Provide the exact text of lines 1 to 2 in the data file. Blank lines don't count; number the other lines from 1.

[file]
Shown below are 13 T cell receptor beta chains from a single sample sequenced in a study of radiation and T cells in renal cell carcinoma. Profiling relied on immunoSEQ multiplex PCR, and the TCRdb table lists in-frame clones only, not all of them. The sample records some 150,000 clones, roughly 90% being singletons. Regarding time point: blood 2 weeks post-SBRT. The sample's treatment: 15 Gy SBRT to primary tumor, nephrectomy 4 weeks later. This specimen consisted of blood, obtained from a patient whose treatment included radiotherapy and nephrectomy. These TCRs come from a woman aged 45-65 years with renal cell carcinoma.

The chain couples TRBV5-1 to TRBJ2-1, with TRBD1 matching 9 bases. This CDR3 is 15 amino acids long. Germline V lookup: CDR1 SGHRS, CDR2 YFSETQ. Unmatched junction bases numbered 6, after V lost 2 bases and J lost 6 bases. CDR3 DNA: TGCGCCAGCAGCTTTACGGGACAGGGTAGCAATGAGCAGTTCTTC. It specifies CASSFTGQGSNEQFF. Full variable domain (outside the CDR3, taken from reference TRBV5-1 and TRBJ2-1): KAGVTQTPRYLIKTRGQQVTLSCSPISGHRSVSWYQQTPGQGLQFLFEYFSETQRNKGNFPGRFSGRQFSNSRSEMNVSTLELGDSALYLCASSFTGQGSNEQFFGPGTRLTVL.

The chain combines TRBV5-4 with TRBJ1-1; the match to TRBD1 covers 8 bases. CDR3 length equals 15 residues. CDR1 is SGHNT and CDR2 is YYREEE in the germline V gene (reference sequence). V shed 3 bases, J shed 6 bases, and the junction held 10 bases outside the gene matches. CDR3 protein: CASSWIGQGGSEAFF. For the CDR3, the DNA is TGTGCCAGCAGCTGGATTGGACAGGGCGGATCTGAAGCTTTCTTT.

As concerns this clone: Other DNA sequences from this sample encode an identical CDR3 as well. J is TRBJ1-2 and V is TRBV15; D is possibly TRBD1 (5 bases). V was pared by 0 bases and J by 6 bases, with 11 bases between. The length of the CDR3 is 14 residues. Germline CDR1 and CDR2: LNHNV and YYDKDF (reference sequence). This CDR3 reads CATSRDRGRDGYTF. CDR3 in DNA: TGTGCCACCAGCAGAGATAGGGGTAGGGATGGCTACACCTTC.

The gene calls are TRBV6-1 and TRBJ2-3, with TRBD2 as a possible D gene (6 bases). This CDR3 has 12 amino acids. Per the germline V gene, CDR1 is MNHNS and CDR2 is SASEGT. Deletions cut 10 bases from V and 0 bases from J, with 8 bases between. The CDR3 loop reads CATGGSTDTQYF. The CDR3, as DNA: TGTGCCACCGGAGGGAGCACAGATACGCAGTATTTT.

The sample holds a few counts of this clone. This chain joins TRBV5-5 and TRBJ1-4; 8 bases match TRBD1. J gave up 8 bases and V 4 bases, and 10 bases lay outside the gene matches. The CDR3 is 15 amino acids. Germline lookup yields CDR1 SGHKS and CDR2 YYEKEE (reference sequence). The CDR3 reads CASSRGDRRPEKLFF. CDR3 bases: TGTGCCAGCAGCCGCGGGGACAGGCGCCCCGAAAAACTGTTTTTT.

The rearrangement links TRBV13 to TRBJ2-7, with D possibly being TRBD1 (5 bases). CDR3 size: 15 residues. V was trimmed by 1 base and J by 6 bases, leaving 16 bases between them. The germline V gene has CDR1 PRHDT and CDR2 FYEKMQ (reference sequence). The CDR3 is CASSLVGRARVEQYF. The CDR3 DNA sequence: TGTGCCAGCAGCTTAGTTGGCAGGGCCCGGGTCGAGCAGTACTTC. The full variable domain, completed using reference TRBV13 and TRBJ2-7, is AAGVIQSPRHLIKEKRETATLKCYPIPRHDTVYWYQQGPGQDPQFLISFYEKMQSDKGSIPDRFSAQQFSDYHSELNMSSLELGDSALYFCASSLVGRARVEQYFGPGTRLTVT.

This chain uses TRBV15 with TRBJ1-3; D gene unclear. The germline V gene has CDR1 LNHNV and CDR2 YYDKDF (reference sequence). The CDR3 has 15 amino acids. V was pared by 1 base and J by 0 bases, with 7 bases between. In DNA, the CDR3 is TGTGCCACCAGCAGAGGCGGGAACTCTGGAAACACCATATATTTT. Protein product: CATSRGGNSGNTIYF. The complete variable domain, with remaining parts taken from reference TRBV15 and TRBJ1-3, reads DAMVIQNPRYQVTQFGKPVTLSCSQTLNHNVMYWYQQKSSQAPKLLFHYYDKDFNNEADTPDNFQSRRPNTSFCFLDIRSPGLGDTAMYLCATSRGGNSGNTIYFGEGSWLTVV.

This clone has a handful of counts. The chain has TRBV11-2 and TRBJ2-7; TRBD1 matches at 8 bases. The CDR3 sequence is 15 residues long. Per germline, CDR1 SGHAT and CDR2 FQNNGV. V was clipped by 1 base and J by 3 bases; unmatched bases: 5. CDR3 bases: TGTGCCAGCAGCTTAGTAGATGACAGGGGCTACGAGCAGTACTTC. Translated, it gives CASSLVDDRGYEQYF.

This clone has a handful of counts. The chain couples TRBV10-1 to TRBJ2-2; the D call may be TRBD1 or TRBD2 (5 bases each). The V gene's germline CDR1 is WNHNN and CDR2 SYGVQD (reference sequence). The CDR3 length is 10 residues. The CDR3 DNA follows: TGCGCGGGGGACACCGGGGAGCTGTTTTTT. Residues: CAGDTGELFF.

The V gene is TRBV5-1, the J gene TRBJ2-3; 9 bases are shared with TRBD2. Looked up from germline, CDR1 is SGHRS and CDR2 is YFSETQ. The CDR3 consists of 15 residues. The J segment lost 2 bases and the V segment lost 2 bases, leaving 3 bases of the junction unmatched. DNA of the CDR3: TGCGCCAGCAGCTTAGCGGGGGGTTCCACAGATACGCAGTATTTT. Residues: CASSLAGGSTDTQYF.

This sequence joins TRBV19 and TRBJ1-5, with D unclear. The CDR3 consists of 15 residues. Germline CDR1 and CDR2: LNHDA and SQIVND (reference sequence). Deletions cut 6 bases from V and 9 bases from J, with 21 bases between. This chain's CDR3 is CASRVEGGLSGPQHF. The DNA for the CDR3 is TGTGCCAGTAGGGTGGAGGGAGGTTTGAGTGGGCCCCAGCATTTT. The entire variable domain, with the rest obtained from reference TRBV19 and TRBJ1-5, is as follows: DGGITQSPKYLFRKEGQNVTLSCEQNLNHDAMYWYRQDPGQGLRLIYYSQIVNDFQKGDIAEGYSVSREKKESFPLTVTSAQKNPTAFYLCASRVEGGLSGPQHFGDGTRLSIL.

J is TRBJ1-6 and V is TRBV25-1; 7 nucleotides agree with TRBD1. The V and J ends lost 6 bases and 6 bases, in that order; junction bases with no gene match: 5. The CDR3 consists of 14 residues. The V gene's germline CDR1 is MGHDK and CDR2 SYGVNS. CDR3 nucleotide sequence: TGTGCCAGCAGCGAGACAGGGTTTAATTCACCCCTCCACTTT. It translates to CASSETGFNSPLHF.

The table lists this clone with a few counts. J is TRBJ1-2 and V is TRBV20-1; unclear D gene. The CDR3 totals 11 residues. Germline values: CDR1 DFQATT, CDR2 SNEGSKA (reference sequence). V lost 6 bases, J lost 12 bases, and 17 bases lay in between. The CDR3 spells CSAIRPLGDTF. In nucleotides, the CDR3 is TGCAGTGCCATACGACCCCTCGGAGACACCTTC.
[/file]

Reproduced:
Shown below are 13 T cell receptor beta chains from a single sample sequenced in a study of radiation and T cells in renal cell carcinoma. Profiling relied on immunoSEQ multiplex PCR, and the TCRdb table lists in-frame clones only, not all of them. The sample records some 150,000 clones, roughly 90% being singletons. Regarding time point: blood 2 weeks post-SBRT. The sample's treatment: 15 Gy SBRT to primary tumor, nephrectomy 4 weeks later. This specimen consisted of blood, obtained from a patient whose treatment included radiotherapy and nephrectomy. These TCRs come from a woman aged 45-65 years with renal cell carcinoma.

The chain couples TRBV5-1 to TRBJ2-1, with TRBD1 matching 9 bases. This CDR3 is 15 amino acids long. Germline V lookup: CDR1 SGHRS, CDR2 YFSETQ. Unmatched junction bases numbered 6, after V lost 2 bases and J lost 6 bases. CDR3 DNA: TGCGCCAGCAGCTTTACGGGACAGGGTAGCAATGAGCAGTTCTTC. It specifies CASSFTGQGSNEQFF. Full variable domain (outside the CDR3, taken from reference TRBV5-1 and TRBJ2-1): KAGVTQTPRYLIKTRGQQVTLSCSPISGHRSVSWYQQTPGQGLQFLFEYFSETQRNKGNFPGRFSGRQFSNSRSEMNVSTLELGDSALYLCASSFTGQGSNEQFFGPGTRLTVL.